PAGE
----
Each rapper’s career trajectory is their own. Some stars shine bright for a short time and fizzle out just as quickly. Others use a slow burn to creep into the public consciousness over a long period of time. Others toil in the underground for years with or without ever leaving. Some rappers move on to other things, some rap their whole lives, short or long. California native MURS has had one of the more interesting career paths in hip-hop. Born Nicholas Carter, MURS started as a member of 3 Melancholy Gypsys, a group composed of his high school friends. They eventually joined up with the Living Legends collective in 1996. Then, in 1997, MURS released the first of what would be many solo studio albums, titled F’Real.
MURS has spent the intervening years crafting project after project, honing his art and making a name for himself throughout the underground. Becoming a part of arguably the most important underground label of the time, Definitive Jux, MURS released his Def Jux debut The End of The Beginning in 2003. MURS has worked heavily with production veteran and certified legend 9th Wonder, as well as others, solidifying his name throughout the industry.
MURS took a step onto the other side of hip-hop, and recently became the host of the excellent Breakdown series on HipHopDX, commenting on different subjects, and replacing journalist Justin Hunte (who started a similar series on his own channel). MURS’ love for the genre manifests itself frequently on this show, though it is clear MURS still cares more for the rapping side of rap than the commentary side. MURS is currently on tour promoting a project that will come out at some point in the near future The Iliad is Dead, and The Odyssey is Over. He stopped at SongByrd Music House and Record Café in Washington D.C. on May 5, to a surprisingly full Sunday night crowd.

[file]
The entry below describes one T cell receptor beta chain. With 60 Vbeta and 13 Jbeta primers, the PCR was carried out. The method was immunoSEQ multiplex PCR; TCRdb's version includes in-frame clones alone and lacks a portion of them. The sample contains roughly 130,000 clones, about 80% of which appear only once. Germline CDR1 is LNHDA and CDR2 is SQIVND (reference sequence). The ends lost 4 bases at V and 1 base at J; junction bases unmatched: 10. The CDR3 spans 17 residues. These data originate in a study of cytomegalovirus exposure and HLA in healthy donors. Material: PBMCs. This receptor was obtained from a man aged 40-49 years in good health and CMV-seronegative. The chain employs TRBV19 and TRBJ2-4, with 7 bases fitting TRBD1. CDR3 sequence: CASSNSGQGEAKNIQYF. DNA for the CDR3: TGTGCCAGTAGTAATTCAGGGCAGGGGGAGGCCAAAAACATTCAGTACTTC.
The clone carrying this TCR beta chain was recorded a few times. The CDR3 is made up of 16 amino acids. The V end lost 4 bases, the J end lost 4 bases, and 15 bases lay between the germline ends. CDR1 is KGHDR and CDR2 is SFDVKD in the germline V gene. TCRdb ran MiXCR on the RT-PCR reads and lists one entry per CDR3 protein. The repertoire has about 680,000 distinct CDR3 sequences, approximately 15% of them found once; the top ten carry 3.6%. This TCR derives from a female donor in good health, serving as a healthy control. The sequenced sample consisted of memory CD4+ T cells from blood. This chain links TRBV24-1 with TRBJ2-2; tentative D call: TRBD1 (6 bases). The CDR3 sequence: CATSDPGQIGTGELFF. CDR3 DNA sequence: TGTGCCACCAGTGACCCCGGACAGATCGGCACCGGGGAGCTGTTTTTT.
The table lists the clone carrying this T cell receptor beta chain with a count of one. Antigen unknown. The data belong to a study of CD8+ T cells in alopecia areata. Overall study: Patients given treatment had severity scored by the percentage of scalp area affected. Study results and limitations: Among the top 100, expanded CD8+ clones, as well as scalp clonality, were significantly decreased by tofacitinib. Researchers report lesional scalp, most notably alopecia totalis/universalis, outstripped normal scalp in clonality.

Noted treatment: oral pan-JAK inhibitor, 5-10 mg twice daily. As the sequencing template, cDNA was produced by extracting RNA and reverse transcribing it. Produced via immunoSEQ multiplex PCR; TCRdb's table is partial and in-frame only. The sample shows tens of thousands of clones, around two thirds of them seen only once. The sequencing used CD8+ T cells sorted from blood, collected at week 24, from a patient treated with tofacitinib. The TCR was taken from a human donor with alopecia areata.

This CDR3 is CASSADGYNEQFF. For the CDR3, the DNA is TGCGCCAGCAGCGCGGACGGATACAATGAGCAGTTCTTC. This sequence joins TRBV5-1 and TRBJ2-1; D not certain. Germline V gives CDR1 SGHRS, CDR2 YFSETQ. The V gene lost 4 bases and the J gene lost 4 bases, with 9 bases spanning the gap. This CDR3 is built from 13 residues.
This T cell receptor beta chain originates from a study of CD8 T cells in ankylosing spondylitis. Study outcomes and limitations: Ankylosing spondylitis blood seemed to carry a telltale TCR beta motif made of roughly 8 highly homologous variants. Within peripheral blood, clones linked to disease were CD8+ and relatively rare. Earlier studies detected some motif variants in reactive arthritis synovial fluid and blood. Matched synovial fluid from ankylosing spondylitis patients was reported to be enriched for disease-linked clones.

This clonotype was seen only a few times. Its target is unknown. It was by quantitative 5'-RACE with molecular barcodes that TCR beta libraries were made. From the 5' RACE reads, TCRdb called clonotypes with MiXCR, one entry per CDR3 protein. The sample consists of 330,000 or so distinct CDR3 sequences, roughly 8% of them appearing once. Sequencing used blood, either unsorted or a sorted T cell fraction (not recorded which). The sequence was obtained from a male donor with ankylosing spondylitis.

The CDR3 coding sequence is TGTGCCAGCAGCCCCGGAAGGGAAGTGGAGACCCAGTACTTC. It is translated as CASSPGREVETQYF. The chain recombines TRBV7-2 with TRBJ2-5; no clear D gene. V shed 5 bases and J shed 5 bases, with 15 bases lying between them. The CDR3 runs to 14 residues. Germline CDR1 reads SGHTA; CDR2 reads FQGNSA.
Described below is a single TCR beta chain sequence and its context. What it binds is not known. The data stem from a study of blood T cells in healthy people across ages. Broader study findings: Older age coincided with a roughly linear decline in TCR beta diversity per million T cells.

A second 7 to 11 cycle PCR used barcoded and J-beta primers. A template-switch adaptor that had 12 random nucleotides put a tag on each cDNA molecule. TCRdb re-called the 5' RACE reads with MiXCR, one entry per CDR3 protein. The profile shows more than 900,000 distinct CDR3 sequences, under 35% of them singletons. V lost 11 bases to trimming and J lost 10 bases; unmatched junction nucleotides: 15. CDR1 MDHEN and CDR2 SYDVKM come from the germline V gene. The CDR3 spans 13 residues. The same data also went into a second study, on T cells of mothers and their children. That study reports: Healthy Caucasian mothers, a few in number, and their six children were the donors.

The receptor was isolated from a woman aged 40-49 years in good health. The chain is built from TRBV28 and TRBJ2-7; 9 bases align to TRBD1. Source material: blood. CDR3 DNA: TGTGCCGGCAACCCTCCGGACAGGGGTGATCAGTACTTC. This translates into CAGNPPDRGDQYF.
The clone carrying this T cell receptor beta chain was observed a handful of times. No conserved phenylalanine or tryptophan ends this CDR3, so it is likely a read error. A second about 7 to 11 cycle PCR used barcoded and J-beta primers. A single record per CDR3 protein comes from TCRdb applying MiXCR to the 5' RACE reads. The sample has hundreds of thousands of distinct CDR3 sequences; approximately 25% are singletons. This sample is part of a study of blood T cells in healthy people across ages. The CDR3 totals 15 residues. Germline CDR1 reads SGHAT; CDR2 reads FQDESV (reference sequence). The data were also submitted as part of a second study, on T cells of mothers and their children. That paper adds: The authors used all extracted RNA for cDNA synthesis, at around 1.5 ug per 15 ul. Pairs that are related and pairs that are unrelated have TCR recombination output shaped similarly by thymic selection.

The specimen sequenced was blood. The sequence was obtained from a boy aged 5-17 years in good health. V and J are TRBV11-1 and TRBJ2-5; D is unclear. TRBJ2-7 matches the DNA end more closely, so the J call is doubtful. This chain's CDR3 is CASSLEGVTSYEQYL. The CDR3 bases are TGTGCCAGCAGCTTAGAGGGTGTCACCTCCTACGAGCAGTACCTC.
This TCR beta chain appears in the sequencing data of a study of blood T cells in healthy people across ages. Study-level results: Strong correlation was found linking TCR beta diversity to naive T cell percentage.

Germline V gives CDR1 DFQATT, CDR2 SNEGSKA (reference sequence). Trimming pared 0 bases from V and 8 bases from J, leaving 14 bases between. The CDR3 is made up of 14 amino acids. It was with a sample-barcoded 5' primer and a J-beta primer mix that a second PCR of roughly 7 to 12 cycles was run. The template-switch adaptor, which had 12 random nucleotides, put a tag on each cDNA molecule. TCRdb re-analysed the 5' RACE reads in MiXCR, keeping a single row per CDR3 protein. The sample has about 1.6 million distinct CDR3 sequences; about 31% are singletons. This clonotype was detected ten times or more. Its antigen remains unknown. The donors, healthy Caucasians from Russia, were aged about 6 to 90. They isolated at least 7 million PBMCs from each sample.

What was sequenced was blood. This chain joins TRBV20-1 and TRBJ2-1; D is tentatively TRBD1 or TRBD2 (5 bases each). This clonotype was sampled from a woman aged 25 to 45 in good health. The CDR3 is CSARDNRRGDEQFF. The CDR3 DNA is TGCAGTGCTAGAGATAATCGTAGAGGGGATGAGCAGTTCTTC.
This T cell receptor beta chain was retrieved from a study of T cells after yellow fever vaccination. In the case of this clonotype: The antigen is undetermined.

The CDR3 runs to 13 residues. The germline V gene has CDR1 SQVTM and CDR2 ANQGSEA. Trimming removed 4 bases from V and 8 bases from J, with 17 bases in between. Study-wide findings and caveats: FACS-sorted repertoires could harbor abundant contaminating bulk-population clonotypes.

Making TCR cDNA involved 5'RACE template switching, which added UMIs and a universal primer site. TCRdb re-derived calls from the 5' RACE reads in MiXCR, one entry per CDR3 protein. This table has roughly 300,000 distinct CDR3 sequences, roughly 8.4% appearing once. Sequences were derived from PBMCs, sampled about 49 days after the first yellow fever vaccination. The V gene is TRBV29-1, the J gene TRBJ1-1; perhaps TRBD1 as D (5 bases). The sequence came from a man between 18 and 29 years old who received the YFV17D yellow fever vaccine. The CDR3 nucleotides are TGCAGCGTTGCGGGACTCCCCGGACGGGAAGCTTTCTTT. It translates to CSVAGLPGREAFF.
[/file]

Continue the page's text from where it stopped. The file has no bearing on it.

After a few skilled openers, MURS took the stage unceremoniously, grabbed the mic, and began rapping. From the first song, MURS passion for the craft was evident. It is clear he enjoys the art of rapping thoroughly enough to be doing it after all these years. This passion is reciprocated by his fans, many of whom can rap along to each word, despite MURS’ often-verbose lyrics. MURS prolific and lengthy career serves as a deep well of material to draw from, which MURS did throughout his set. The audience spent much of the time between songs shouting out various tunes from MURS discography for him to perform, which he occasionally granted.
The long set encapsulated the rapper’s career and was received with open ears at Songbyrd. MURS clearly loves rapping, it comes out in his face and his performance. He cares about his fans and is genuinely thankful anyone would consume his craft. It seems that MURS would still be rapping no matter how many people would listen. His passion shines through in what he does. MURS clearly belongs on the mic.